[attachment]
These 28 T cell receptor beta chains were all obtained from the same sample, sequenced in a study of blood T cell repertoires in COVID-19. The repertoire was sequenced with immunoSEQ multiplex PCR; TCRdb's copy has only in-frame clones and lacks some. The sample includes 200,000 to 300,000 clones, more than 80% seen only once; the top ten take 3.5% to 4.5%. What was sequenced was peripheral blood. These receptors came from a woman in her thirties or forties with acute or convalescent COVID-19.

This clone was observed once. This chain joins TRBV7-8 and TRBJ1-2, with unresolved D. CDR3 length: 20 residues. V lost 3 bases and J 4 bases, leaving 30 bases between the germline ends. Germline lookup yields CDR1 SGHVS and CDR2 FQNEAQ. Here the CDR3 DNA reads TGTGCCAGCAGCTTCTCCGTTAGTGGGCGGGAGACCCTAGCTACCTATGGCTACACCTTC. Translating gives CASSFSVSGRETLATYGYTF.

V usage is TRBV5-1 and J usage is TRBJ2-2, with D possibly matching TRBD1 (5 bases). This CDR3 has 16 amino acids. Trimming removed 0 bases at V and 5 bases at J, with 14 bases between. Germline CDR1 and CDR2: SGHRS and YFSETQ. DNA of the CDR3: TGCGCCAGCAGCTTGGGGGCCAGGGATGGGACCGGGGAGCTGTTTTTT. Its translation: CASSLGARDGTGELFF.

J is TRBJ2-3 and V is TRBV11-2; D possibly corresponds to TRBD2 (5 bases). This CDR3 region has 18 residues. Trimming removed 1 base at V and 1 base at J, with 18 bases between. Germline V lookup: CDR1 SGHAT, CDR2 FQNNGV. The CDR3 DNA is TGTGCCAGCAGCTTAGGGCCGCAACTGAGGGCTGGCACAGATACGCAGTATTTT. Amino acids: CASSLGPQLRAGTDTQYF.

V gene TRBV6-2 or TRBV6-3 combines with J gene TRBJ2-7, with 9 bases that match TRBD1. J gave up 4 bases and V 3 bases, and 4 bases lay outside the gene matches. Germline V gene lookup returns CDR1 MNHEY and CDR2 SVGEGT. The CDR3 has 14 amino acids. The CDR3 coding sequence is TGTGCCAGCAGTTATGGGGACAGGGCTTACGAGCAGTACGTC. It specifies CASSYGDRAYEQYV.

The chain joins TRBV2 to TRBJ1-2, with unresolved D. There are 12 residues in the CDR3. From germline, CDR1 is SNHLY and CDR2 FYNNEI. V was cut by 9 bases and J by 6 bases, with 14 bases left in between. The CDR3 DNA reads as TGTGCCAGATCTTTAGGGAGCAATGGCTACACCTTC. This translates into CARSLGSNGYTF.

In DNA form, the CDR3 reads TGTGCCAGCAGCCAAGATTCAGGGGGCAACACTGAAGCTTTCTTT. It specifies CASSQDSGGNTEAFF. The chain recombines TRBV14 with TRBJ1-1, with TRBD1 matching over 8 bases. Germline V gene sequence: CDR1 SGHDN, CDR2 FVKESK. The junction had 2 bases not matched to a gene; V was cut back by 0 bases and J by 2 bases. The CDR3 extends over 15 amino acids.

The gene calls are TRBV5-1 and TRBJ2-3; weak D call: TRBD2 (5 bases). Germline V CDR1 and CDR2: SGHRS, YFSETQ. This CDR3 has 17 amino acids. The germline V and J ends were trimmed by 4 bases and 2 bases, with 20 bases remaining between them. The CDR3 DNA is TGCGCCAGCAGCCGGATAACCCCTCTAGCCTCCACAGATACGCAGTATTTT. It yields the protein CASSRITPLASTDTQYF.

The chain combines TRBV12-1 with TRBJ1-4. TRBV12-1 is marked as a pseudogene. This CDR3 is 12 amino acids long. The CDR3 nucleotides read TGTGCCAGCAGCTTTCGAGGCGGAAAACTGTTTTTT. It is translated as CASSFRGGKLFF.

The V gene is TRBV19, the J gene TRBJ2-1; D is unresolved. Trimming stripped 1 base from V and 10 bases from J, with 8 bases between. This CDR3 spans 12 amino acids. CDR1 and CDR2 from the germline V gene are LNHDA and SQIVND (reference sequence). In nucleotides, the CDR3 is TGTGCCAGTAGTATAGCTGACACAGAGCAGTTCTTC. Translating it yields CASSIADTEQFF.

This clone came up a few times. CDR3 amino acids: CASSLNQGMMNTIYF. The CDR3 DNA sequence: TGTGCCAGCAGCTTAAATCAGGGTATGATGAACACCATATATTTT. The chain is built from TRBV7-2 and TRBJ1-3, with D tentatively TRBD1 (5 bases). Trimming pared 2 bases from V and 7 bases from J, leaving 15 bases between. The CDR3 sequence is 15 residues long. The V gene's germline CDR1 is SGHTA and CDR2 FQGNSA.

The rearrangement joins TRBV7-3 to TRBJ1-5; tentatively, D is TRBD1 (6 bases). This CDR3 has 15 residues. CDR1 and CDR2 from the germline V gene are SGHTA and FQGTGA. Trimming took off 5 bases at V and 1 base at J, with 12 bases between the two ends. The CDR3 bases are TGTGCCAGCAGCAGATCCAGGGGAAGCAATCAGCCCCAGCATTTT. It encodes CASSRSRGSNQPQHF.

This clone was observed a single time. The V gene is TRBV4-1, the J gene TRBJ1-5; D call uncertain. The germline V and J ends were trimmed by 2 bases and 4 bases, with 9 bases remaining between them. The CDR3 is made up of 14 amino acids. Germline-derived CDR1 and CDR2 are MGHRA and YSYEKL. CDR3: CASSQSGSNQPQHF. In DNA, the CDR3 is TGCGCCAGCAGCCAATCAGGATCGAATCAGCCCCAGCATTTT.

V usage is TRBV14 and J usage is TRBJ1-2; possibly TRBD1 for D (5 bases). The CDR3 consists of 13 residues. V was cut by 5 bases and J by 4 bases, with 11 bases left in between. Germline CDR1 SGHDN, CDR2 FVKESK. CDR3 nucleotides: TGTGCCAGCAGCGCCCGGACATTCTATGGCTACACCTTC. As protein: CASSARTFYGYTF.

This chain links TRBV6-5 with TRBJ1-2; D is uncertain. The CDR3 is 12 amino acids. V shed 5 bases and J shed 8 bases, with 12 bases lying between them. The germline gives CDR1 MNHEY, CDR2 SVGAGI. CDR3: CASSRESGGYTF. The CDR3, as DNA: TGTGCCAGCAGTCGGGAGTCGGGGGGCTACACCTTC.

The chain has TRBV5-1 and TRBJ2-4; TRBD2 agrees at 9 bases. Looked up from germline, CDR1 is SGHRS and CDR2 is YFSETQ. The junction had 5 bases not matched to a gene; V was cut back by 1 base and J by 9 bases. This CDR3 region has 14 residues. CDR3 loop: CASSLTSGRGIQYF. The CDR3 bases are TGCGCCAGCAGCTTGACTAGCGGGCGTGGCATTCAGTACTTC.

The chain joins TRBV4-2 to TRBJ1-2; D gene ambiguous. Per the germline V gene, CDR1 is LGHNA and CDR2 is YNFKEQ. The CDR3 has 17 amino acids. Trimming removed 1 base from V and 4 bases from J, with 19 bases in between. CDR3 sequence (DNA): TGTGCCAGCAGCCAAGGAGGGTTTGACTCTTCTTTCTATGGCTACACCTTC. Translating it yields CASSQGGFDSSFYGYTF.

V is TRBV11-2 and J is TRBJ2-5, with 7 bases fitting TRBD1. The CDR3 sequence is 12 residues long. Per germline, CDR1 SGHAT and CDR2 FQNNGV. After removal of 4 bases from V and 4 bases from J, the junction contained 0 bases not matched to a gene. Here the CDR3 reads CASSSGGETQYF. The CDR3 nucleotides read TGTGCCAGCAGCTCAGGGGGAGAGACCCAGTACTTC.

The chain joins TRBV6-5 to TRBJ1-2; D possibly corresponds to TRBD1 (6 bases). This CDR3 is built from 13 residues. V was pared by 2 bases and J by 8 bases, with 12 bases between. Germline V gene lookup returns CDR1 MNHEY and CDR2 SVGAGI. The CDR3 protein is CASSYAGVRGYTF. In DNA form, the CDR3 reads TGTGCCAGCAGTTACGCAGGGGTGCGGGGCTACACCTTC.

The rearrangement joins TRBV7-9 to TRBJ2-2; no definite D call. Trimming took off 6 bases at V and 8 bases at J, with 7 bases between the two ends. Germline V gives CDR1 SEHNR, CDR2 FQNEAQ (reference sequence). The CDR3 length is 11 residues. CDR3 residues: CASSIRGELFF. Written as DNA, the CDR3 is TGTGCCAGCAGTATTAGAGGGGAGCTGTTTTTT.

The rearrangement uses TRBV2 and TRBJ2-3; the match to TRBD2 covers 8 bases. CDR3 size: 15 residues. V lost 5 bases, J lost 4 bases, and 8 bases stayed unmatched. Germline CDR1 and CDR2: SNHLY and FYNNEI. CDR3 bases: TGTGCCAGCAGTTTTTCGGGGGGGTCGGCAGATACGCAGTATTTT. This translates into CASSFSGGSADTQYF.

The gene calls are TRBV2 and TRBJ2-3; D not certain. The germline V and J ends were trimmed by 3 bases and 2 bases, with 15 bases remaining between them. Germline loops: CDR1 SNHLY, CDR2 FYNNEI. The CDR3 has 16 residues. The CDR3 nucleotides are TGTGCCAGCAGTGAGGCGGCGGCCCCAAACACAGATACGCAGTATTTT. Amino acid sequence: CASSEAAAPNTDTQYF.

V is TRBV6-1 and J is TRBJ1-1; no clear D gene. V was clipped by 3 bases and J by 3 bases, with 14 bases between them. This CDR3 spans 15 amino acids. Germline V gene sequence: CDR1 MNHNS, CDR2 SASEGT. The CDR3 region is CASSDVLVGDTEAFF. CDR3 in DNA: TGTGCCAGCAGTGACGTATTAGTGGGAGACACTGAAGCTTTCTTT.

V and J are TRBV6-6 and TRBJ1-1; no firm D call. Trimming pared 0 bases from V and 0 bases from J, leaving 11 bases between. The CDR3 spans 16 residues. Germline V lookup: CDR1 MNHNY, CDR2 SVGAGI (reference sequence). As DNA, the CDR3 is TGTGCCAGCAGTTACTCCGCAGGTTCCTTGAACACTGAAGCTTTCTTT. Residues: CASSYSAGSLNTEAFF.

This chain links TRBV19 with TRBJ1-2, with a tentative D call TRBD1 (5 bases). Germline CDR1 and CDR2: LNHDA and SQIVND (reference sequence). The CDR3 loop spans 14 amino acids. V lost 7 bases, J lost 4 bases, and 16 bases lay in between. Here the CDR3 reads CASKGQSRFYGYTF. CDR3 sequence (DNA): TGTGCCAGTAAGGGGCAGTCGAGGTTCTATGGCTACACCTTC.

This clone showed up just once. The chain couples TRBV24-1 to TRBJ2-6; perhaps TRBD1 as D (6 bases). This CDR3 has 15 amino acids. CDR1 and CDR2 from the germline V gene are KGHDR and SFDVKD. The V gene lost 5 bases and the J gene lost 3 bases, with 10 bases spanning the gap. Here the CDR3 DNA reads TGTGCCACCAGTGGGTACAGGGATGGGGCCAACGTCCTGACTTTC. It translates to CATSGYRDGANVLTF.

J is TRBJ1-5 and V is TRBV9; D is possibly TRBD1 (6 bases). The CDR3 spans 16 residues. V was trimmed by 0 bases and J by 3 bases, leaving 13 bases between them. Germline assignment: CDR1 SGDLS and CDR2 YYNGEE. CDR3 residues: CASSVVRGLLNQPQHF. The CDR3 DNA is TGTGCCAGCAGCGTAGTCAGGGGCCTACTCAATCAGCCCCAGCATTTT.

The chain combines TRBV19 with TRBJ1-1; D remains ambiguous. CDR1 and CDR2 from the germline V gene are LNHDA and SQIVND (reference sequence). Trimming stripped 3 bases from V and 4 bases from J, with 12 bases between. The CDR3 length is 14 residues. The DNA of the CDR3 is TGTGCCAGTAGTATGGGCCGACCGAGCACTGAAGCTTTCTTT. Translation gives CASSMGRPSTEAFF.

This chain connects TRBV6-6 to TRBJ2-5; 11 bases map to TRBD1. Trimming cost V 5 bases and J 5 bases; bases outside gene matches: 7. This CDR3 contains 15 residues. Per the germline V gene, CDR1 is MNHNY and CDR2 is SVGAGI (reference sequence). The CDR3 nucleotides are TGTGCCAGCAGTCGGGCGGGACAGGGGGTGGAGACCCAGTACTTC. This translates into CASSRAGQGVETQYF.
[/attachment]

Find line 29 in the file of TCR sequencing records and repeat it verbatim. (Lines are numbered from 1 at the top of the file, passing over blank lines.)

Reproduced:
This chain connects TRBV6-6 to TRBJ2-5; 11 bases map to TRBD1. Trimming cost V 5 bases and J 5 bases; bases outside gene matches: 7. This CDR3 contains 15 residues. Per the germline V gene, CDR1 is MNHNY and CDR2 is SVGAGI (reference sequence). The CDR3 nucleotides are TGTGCCAGCAGTCGGGCGGGACAGGGGGTGGAGACCCAGTACTTC. This translates into CASSRAGQGVETQYF.